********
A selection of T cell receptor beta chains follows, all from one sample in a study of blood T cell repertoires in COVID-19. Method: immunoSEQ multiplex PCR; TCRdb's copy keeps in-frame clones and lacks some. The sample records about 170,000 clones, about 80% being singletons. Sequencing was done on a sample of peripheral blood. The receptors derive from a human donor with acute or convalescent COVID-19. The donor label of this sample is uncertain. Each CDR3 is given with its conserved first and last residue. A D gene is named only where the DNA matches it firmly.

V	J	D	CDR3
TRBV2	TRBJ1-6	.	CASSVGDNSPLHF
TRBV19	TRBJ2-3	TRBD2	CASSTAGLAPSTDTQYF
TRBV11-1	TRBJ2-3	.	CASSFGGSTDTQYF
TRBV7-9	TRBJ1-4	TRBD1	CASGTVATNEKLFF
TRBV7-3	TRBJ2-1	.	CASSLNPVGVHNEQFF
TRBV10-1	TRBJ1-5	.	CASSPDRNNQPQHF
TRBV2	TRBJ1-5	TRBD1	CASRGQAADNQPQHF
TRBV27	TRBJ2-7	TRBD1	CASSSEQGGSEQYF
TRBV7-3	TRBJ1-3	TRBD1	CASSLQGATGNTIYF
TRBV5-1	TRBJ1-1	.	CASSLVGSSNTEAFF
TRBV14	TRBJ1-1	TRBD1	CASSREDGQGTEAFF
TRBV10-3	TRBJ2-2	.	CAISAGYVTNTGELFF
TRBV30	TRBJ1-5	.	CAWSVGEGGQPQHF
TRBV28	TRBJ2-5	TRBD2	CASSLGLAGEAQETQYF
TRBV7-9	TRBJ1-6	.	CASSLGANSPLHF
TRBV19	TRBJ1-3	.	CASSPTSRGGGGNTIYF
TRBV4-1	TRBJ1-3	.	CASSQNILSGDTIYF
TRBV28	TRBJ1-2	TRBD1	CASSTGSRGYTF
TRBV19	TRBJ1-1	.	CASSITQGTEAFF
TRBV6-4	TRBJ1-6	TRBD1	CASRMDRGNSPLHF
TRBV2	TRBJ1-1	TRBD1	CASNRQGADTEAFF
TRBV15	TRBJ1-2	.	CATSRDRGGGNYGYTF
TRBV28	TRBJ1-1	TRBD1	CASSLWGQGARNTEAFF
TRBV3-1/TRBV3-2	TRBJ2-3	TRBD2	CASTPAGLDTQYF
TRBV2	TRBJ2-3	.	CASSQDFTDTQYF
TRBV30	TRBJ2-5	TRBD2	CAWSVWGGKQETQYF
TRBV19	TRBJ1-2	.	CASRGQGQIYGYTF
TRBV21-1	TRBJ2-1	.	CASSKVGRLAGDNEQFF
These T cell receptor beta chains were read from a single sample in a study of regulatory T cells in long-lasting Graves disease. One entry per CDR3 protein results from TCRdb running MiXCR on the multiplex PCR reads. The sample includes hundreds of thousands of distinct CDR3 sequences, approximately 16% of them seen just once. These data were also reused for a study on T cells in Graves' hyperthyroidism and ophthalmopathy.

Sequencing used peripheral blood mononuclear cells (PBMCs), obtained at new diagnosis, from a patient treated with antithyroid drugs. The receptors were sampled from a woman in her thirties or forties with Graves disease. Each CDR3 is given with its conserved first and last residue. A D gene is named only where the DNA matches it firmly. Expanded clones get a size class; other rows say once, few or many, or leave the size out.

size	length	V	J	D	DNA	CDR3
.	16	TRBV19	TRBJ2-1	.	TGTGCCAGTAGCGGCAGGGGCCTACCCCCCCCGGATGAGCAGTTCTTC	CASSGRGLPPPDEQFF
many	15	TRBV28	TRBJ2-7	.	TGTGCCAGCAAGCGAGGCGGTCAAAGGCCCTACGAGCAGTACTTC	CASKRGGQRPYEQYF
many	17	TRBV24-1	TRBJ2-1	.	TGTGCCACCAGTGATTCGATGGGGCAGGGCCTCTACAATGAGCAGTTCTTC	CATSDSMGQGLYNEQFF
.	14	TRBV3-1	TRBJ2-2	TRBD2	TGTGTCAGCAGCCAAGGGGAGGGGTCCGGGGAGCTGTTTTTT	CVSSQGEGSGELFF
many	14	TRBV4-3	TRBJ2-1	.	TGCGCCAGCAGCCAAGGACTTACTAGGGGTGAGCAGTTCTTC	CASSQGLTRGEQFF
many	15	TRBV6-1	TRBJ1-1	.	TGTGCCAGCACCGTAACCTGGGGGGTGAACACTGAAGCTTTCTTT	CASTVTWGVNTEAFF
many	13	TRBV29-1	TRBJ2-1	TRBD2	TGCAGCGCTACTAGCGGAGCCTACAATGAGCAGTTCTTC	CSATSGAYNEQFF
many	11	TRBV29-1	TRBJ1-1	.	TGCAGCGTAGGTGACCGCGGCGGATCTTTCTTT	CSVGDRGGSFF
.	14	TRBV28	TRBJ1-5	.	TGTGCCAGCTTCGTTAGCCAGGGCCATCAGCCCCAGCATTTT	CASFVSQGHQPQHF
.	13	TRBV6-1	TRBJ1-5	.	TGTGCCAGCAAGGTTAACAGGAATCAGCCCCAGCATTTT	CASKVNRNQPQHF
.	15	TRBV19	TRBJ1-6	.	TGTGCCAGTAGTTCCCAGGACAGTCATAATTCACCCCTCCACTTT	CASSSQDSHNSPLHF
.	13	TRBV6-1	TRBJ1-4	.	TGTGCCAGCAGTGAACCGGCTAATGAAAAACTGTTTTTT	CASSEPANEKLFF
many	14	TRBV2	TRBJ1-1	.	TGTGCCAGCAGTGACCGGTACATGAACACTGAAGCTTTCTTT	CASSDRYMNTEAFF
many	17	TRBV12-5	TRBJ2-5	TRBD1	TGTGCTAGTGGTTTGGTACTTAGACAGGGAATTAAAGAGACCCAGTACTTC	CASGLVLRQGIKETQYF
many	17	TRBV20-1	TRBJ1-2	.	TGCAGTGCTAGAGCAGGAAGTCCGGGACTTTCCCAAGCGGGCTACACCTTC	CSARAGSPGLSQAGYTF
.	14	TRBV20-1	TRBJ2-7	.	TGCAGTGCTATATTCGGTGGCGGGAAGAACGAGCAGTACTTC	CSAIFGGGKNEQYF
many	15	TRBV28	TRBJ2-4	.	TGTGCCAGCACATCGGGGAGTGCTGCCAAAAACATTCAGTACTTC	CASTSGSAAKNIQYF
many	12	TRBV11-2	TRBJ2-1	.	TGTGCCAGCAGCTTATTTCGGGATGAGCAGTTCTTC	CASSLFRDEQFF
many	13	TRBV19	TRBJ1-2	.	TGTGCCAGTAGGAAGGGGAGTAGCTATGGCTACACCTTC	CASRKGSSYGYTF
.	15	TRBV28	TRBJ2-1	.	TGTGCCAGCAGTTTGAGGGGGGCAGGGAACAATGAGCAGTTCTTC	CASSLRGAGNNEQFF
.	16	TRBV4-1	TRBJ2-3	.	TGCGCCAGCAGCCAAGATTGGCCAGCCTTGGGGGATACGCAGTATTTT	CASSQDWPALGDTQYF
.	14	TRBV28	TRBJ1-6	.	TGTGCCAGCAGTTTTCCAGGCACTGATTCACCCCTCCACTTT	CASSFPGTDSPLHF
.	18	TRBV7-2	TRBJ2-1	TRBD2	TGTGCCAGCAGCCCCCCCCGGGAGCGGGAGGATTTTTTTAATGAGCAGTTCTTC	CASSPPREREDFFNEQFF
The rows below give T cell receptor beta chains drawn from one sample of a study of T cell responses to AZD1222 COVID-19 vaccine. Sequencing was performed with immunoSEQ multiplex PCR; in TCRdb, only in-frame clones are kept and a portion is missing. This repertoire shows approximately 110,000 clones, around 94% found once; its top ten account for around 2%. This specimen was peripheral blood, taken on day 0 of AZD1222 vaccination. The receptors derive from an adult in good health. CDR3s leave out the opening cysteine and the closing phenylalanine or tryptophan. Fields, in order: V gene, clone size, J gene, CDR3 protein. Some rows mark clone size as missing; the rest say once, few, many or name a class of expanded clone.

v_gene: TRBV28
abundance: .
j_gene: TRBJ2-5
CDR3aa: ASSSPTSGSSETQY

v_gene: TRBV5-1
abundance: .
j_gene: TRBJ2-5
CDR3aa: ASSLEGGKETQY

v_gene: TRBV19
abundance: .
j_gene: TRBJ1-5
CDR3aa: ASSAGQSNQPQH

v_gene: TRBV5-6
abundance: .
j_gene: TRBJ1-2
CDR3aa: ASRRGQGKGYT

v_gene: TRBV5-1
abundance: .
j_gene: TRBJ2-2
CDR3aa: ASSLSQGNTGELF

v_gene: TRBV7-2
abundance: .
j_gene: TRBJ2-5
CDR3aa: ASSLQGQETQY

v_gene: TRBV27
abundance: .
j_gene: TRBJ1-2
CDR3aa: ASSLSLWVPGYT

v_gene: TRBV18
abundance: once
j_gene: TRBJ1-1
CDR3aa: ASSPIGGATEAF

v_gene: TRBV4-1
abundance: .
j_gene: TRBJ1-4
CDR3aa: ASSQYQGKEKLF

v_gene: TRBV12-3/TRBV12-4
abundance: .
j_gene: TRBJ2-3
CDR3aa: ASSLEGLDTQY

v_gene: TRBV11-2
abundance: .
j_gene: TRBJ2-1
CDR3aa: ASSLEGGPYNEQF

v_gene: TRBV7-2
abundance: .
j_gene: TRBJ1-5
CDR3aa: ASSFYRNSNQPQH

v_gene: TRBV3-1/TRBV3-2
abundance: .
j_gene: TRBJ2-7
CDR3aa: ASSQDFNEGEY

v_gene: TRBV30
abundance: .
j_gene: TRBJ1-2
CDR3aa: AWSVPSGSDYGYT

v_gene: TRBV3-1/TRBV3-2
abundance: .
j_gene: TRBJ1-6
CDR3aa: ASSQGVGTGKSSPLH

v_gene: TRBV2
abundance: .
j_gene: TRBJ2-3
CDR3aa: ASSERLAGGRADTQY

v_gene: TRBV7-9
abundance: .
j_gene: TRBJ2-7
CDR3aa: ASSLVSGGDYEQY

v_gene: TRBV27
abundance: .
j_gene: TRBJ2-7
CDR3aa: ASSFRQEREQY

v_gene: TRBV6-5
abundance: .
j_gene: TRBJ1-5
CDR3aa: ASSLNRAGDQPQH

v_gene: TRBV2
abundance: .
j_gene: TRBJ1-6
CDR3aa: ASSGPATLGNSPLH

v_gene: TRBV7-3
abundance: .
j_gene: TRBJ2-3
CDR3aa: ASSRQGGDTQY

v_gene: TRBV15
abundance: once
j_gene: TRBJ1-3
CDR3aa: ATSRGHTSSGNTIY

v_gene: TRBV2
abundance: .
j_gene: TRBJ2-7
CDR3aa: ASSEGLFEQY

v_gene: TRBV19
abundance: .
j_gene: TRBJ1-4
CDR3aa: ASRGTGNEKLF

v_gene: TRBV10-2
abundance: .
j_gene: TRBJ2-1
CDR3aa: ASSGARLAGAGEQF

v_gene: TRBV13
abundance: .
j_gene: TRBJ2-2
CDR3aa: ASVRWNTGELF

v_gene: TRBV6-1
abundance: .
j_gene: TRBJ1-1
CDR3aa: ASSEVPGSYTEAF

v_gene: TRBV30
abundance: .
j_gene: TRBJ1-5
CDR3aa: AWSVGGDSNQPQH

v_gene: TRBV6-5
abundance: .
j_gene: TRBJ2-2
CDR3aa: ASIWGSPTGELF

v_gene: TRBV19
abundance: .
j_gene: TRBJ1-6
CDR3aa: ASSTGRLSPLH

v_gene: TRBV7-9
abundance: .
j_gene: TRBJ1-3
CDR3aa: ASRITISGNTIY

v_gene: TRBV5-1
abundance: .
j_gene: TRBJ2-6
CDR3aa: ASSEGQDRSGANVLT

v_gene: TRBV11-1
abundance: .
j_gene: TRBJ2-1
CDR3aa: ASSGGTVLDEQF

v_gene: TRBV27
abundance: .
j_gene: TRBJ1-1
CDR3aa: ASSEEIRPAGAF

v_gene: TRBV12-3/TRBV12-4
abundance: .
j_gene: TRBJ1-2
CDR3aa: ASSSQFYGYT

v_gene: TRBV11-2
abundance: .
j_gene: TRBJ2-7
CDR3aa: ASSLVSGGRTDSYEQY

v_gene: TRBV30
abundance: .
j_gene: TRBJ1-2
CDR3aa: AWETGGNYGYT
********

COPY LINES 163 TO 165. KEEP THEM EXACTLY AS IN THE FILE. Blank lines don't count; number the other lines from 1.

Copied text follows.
abundance: .
j_gene: TRBJ1-1
CDR3aa: ASSEVPGSYTEAF